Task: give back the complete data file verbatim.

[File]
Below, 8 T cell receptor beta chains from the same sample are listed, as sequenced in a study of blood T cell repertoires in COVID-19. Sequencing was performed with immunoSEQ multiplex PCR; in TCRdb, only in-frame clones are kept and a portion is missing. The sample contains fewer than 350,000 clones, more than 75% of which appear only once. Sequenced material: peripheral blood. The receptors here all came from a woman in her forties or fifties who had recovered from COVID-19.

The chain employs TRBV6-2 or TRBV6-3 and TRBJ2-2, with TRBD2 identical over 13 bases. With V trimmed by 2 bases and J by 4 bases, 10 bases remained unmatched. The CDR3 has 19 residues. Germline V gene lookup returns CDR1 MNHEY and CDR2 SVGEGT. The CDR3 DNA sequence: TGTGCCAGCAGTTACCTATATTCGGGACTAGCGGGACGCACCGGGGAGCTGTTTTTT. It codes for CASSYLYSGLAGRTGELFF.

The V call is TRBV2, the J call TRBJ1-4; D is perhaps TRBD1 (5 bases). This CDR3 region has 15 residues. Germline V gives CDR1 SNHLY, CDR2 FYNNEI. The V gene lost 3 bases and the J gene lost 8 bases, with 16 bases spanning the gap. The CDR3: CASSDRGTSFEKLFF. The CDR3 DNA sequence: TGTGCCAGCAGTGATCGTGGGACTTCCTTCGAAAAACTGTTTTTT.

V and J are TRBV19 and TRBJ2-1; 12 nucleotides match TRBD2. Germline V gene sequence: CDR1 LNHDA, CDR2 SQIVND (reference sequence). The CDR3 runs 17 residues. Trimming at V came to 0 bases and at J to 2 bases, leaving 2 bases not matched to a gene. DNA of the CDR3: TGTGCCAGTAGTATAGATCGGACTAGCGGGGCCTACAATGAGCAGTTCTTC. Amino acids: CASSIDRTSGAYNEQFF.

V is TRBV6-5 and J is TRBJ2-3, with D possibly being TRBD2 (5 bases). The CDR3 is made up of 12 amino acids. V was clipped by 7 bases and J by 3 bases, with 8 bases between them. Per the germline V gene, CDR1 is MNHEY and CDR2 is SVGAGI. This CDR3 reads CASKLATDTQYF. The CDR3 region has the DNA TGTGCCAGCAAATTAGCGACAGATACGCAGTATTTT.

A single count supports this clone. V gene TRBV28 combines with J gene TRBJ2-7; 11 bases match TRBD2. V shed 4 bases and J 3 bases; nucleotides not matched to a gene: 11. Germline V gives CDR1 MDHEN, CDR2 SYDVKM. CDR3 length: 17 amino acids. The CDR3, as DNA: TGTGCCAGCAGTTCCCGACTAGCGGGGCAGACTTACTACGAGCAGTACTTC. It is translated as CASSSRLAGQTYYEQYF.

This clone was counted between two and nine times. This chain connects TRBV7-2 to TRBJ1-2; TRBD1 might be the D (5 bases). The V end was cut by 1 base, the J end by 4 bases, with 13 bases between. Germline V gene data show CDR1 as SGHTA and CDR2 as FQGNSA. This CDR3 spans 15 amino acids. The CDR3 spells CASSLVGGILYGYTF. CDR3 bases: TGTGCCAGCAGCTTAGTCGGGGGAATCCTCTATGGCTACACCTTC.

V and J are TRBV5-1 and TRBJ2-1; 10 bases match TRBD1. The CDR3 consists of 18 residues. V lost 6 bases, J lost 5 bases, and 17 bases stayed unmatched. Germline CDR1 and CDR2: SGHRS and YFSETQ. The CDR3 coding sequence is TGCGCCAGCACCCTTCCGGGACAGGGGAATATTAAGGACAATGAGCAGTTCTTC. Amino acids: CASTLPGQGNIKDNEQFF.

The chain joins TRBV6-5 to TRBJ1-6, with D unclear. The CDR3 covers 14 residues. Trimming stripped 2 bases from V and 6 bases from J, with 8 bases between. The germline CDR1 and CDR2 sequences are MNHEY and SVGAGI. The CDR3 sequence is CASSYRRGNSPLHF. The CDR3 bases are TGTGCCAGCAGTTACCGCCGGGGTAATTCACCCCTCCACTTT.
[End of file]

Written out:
Below, 8 T cell receptor beta chains from the same sample are listed, as sequenced in a study of blood T cell repertoires in COVID-19. Sequencing was performed with immunoSEQ multiplex PCR; in TCRdb, only in-frame clones are kept and a portion is missing. The sample contains fewer than 350,000 clones, more than 75% of which appear only once. Sequenced material: peripheral blood. The receptors here all came from a woman in her forties or fifties who had recovered from COVID-19.

The chain employs TRBV6-2 or TRBV6-3 and TRBJ2-2, with TRBD2 identical over 13 bases. With V trimmed by 2 bases and J by 4 bases, 10 bases remained unmatched. The CDR3 has 19 residues. Germline V gene lookup returns CDR1 MNHEY and CDR2 SVGEGT. The CDR3 DNA sequence: TGTGCCAGCAGTTACCTATATTCGGGACTAGCGGGACGCACCGGGGAGCTGTTTTTT. It codes for CASSYLYSGLAGRTGELFF.

The V call is TRBV2, the J call TRBJ1-4; D is perhaps TRBD1 (5 bases). This CDR3 region has 15 residues. Germline V gives CDR1 SNHLY, CDR2 FYNNEI. The V gene lost 3 bases and the J gene lost 8 bases, with 16 bases spanning the gap. The CDR3: CASSDRGTSFEKLFF. The CDR3 DNA sequence: TGTGCCAGCAGTGATCGTGGGACTTCCTTCGAAAAACTGTTTTTT.

V and J are TRBV19 and TRBJ2-1; 12 nucleotides match TRBD2. Germline V gene sequence: CDR1 LNHDA, CDR2 SQIVND (reference sequence). The CDR3 runs 17 residues. Trimming at V came to 0 bases and at J to 2 bases, leaving 2 bases not matched to a gene. DNA of the CDR3: TGTGCCAGTAGTATAGATCGGACTAGCGGGGCCTACAATGAGCAGTTCTTC. Amino acids: CASSIDRTSGAYNEQFF.

V is TRBV6-5 and J is TRBJ2-3, with D possibly being TRBD2 (5 bases). The CDR3 is made up of 12 amino acids. V was clipped by 7 bases and J by 3 bases, with 8 bases between them. Per the germline V gene, CDR1 is MNHEY and CDR2 is SVGAGI. This CDR3 reads CASKLATDTQYF. The CDR3 region has the DNA TGTGCCAGCAAATTAGCGACAGATACGCAGTATTTT.

A single count supports this clone. V gene TRBV28 combines with J gene TRBJ2-7; 11 bases match TRBD2. V shed 4 bases and J 3 bases; nucleotides not matched to a gene: 11. Germline V gives CDR1 MDHEN, CDR2 SYDVKM. CDR3 length: 17 amino acids. The CDR3, as DNA: TGTGCCAGCAGTTCCCGACTAGCGGGGCAGACTTACTACGAGCAGTACTTC. It is translated as CASSSRLAGQTYYEQYF.

This clone was counted between two and nine times. This chain connects TRBV7-2 to TRBJ1-2; TRBD1 might be the D (5 bases). The V end was cut by 1 base, the J end by 4 bases, with 13 bases between. Germline V gene data show CDR1 as SGHTA and CDR2 as FQGNSA. This CDR3 spans 15 amino acids. The CDR3 spells CASSLVGGILYGYTF. CDR3 bases: TGTGCCAGCAGCTTAGTCGGGGGAATCCTCTATGGCTACACCTTC.

V and J are TRBV5-1 and TRBJ2-1; 10 bases match TRBD1. The CDR3 consists of 18 residues. V lost 6 bases, J lost 5 bases, and 17 bases stayed unmatched. Germline CDR1 and CDR2: SGHRS and YFSETQ. The CDR3 coding sequence is TGCGCCAGCACCCTTCCGGGACAGGGGAATATTAAGGACAATGAGCAGTTCTTC. Amino acids: CASTLPGQGNIKDNEQFF.

The chain joins TRBV6-5 to TRBJ1-6, with D unclear. The CDR3 covers 14 residues. Trimming stripped 2 bases from V and 6 bases from J, with 8 bases between. The germline CDR1 and CDR2 sequences are MNHEY and SVGAGI. The CDR3 sequence is CASSYRRGNSPLHF. The CDR3 bases are TGTGCCAGCAGTTACCGCCGGGGTAATTCACCCCTCCACTTT.